National Post (Latest Edition)
Despite its outsized market value, Shopify maintains a ghostly presence in the capital region.
Despite its outsized market value, Shopify maintains a ghostly presence in ottawa region
SHOPIFY IS ALSO PROVING MUCH SMARTER THAN EITHER JDSU OR NORTEL IN ITS MANAGEMENT OF CASH. IT HAS ENOUGH ON HAND TO WITHSTAND SIGNIFICANT SHIFTS IN ITS MARKETS, AND THERE ARE NO SIGNS YET HAS FINISHED STOCKPILING LIQUID ASSETS.
Even now, 14 years after it built the product that launched a million electronic storefronts, it is difficult to know what to make of Shopify.
The e-commerce specialist stormed to unaccustomed heights in 2020 when the market value of its shares tripled to more than C$ 190 billion. In so doing, Shopify raced past four of the country’s biggest banks, Canadian National Railway, Enbridge and other national business icons to claim top spot.
While much of this wealth is based on paper, Shopify managed, while the pandemic raged, to convert significant amounts into hard cash. The company this year raised US$3.7 billion by selling shares and convertible debentures to investors. By Sept. 30, Shopify’s vaults held more than US$6 billion in cash.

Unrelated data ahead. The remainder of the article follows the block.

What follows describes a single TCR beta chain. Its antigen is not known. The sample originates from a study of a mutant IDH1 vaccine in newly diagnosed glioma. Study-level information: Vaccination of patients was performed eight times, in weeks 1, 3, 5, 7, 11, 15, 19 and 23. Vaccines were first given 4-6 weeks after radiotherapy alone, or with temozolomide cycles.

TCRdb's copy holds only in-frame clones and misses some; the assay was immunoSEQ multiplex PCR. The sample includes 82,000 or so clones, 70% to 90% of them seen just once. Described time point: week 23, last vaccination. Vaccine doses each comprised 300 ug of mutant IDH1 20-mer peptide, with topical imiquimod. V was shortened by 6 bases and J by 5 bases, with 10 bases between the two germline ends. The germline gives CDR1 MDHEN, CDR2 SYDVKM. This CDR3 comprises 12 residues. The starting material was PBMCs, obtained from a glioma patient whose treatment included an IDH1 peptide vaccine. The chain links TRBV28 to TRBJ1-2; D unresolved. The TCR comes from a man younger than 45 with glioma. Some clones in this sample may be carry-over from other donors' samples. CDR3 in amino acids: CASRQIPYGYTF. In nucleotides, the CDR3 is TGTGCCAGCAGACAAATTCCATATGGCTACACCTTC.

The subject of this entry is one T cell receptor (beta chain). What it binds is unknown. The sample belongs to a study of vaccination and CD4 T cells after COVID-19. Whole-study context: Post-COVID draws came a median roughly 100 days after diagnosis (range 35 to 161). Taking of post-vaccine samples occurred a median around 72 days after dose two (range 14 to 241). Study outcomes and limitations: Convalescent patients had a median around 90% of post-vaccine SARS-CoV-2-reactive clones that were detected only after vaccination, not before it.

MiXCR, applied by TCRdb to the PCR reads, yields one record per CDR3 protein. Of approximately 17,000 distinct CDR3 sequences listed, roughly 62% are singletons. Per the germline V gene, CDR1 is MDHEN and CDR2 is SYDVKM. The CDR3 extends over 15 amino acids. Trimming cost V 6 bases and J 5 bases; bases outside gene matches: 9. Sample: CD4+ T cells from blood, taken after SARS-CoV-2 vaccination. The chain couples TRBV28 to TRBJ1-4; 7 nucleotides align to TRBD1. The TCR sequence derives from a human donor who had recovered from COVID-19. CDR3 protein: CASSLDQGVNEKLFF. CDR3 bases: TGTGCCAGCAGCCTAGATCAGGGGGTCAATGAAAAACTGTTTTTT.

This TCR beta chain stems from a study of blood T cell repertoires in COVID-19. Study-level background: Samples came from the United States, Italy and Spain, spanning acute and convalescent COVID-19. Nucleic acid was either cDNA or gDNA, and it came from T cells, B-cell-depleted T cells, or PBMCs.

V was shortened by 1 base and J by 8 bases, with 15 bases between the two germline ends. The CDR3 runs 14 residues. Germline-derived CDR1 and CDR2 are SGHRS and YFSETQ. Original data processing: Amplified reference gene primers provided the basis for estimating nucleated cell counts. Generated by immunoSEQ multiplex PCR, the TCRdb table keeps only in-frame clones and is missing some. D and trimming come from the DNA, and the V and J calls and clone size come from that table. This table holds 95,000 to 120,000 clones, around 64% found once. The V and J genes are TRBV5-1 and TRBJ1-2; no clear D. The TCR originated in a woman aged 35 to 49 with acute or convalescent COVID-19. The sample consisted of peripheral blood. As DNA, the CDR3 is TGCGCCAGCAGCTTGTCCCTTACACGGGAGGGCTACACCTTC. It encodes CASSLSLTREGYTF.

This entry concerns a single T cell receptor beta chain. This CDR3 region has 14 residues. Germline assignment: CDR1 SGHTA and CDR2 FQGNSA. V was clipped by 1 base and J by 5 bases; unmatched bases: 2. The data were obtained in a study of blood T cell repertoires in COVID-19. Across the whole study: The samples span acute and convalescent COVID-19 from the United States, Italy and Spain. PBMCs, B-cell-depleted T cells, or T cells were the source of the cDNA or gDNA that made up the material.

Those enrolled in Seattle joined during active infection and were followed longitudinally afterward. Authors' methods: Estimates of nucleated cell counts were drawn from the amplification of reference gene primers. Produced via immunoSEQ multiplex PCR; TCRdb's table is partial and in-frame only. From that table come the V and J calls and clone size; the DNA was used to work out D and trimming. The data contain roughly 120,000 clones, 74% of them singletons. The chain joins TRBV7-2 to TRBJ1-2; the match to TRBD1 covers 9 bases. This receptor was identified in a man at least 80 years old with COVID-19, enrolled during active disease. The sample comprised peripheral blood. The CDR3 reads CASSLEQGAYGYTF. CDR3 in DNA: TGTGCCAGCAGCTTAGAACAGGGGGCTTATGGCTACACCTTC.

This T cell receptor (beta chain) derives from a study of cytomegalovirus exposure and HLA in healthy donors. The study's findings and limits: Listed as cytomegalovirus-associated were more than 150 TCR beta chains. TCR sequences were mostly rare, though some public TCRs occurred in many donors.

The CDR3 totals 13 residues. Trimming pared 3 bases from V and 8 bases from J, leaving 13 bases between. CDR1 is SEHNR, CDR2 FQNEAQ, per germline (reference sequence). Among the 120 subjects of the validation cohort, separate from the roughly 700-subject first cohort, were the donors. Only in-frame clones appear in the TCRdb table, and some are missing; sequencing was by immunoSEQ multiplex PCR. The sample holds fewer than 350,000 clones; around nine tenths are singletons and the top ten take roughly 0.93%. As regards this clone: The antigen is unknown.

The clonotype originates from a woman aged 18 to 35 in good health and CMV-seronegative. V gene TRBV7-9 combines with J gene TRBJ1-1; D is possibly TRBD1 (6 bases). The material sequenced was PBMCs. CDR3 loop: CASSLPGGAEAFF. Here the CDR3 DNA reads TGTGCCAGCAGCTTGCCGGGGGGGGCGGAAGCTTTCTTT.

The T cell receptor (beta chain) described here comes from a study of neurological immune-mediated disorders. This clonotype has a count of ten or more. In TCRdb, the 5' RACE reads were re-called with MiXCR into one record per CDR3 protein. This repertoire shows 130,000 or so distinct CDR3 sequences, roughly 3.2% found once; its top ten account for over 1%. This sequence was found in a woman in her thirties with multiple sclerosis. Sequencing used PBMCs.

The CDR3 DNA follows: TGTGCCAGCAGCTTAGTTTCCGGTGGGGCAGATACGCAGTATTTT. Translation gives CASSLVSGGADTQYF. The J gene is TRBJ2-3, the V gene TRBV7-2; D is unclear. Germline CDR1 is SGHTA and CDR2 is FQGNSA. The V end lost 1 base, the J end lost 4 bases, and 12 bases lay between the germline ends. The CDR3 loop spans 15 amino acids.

The company’s top eight executives since mid- March have exercised stock options and settled restricted stock units for gross proceeds of US$ 240 million. On Sept. 30, the workforce as a whole held 2.8 million options to buy stock for an estimated net value of US$ 2.6 billion. About 1.3 million restricted stock units were outstanding, with an estimated worth of nearly US$1 billion.
Yet, despite the gusher of new wealth, a workforce estimated at more than 7,000 and customers in more than 150 countries, Shopify is an almost ethereal presence everywhere it operates.
That says a lot about the nature of this firm and the people who lead it.
Unlike e-commerce industry leader Amazon, Shopify does not sell directly to consumers — it builds and hosts websites for retailers who do. These retailers sell goods under their own brands, while the Shopify insignia is often buried in an obscure corner of the website, in a section reserved for software developers.
Shopify’s founder Tobi Lütke and his fellow executives have similarly avoided public spaces, eschewing personal interviews in favour of tweets about computer games, company milestones and greening the planet.